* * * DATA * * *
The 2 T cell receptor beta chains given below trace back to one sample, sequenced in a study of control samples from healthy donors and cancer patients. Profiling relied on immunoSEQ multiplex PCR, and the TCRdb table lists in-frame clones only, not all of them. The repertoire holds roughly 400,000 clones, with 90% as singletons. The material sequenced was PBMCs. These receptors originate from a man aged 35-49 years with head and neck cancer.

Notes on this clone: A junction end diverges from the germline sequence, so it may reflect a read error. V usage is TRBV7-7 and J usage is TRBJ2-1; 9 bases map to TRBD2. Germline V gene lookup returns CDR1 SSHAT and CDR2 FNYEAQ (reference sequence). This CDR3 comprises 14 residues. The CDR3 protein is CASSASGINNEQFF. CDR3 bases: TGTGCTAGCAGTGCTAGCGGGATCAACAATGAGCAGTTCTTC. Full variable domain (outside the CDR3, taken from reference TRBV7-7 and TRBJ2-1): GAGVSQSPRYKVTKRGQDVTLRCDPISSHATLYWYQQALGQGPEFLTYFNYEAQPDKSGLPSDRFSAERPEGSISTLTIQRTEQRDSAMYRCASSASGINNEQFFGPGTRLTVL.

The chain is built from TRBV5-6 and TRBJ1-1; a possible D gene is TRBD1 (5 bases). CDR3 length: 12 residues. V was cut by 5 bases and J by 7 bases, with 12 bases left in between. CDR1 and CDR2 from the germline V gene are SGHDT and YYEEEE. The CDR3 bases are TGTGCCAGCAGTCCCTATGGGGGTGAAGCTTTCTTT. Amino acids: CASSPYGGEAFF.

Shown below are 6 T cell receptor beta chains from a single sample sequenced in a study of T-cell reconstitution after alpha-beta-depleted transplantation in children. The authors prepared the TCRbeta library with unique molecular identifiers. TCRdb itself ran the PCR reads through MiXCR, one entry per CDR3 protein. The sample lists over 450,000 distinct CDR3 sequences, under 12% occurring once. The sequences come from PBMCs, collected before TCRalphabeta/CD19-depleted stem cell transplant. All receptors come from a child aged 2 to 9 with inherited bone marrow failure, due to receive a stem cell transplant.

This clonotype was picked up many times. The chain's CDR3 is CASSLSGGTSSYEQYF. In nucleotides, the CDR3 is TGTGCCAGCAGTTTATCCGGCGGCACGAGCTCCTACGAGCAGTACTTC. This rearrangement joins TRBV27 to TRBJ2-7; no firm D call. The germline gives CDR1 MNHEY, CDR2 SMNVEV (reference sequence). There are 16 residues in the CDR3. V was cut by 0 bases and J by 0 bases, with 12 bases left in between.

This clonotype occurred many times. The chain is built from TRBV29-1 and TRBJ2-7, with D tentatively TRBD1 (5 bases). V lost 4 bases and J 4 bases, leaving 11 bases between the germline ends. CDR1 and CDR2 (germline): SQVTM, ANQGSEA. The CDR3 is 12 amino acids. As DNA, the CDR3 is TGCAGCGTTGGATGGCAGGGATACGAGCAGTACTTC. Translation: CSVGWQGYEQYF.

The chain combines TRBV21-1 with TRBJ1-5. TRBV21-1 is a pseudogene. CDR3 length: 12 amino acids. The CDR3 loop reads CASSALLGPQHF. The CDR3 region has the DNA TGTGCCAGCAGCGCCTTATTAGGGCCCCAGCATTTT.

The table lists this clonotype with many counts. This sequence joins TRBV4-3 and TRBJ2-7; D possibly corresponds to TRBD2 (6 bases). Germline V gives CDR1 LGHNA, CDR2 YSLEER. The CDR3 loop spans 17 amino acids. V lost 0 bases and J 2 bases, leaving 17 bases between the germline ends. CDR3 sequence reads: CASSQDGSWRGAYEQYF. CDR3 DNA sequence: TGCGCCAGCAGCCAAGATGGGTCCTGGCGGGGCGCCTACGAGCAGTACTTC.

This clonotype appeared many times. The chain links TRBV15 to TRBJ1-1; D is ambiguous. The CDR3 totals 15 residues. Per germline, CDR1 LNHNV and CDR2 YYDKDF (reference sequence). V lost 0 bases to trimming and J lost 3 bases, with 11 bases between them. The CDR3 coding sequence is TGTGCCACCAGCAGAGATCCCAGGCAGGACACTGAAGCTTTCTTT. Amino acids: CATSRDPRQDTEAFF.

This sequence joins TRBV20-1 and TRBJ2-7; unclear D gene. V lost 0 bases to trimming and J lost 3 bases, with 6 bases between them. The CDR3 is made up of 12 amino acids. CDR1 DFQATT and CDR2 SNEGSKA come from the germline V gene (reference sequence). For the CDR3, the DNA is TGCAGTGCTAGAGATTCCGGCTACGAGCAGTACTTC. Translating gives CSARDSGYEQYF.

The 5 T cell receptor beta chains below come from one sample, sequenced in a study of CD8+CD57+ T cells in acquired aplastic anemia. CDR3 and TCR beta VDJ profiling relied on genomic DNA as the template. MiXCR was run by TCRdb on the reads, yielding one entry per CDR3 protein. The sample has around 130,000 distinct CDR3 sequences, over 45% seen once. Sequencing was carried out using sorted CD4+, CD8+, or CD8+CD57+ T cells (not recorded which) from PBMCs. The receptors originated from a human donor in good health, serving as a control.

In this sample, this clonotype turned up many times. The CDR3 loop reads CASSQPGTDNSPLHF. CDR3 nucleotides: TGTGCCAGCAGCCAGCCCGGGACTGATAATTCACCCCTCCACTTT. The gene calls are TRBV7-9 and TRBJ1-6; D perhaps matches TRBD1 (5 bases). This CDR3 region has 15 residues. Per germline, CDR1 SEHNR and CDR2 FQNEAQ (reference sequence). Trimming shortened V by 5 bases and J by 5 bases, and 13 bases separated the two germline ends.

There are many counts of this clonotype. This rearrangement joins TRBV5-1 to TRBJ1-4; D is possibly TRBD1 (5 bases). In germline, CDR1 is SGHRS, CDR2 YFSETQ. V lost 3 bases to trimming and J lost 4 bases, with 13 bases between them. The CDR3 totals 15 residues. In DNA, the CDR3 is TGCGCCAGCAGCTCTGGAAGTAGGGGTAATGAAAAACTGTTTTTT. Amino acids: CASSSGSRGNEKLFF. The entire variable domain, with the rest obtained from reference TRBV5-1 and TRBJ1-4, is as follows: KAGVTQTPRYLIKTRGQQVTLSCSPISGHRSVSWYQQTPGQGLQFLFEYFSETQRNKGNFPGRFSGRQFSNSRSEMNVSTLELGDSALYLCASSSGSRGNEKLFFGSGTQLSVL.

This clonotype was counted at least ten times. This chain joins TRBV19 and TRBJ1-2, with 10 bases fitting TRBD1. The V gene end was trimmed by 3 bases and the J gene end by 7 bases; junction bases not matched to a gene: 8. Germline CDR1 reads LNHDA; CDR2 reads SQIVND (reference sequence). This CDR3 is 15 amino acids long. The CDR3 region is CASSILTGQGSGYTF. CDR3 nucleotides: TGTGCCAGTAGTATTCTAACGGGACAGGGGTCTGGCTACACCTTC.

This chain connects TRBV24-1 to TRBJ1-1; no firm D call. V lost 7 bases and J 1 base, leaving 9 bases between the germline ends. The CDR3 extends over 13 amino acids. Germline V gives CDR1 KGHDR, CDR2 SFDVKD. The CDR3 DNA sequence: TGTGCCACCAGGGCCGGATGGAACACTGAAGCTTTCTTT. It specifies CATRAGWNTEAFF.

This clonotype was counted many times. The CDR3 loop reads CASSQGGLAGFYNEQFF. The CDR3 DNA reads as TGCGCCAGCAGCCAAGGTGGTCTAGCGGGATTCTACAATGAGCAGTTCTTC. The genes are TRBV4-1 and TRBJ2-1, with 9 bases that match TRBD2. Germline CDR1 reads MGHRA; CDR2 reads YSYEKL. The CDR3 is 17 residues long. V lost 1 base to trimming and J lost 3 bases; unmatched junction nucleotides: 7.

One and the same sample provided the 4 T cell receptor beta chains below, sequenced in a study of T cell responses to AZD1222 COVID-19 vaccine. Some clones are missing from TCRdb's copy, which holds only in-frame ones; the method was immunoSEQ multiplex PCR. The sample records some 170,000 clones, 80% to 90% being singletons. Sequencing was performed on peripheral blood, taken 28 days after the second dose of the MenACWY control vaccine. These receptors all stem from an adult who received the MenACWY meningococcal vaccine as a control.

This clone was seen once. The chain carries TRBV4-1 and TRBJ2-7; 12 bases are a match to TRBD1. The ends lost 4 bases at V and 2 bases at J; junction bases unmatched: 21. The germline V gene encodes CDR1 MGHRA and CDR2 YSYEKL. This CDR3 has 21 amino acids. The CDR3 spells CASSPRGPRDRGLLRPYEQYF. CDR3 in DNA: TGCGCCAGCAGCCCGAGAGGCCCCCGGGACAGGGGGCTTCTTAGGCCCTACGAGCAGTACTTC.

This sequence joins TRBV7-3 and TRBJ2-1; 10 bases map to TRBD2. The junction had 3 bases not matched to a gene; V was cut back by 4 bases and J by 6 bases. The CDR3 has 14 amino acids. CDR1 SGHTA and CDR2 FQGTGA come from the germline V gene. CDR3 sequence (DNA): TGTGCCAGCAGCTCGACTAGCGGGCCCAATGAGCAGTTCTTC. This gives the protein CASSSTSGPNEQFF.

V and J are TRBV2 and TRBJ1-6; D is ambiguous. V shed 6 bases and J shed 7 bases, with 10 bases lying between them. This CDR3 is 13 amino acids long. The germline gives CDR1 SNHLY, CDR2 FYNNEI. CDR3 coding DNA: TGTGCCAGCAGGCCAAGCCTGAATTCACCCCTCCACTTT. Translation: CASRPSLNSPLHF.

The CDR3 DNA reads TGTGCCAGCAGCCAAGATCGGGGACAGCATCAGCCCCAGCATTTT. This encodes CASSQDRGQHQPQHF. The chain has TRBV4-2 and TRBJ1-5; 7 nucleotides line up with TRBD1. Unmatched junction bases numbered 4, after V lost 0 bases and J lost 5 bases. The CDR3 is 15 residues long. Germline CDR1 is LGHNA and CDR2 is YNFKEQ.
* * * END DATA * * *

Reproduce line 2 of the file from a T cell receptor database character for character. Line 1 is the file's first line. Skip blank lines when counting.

Notes on this clone: A junction end diverges from the germline sequence, so it may reflect a read error. V usage is TRBV7-7 and J usage is TRBJ2-1; 9 bases map to TRBD2. Germline V gene lookup returns CDR1 SSHAT and CDR2 FNYEAQ (reference sequence). This CDR3 comprises 14 residues. The CDR3 protein is CASSASGINNEQFF. CDR3 bases: TGTGCTAGCAGTGCTAGCGGGATCAACAATGAGCAGTTCTTC. Full variable domain (outside the CDR3, taken from reference TRBV7-7 and TRBJ2-1): GAGVSQSPRYKVTKRGQDVTLRCDPISSHATLYWYQQALGQGPEFLTYFNYEAQPDKSGLPSDRFSAERPEGSISTLTIQRTEQRDSAMYRCASSASGINNEQFFGPGTRLTVL.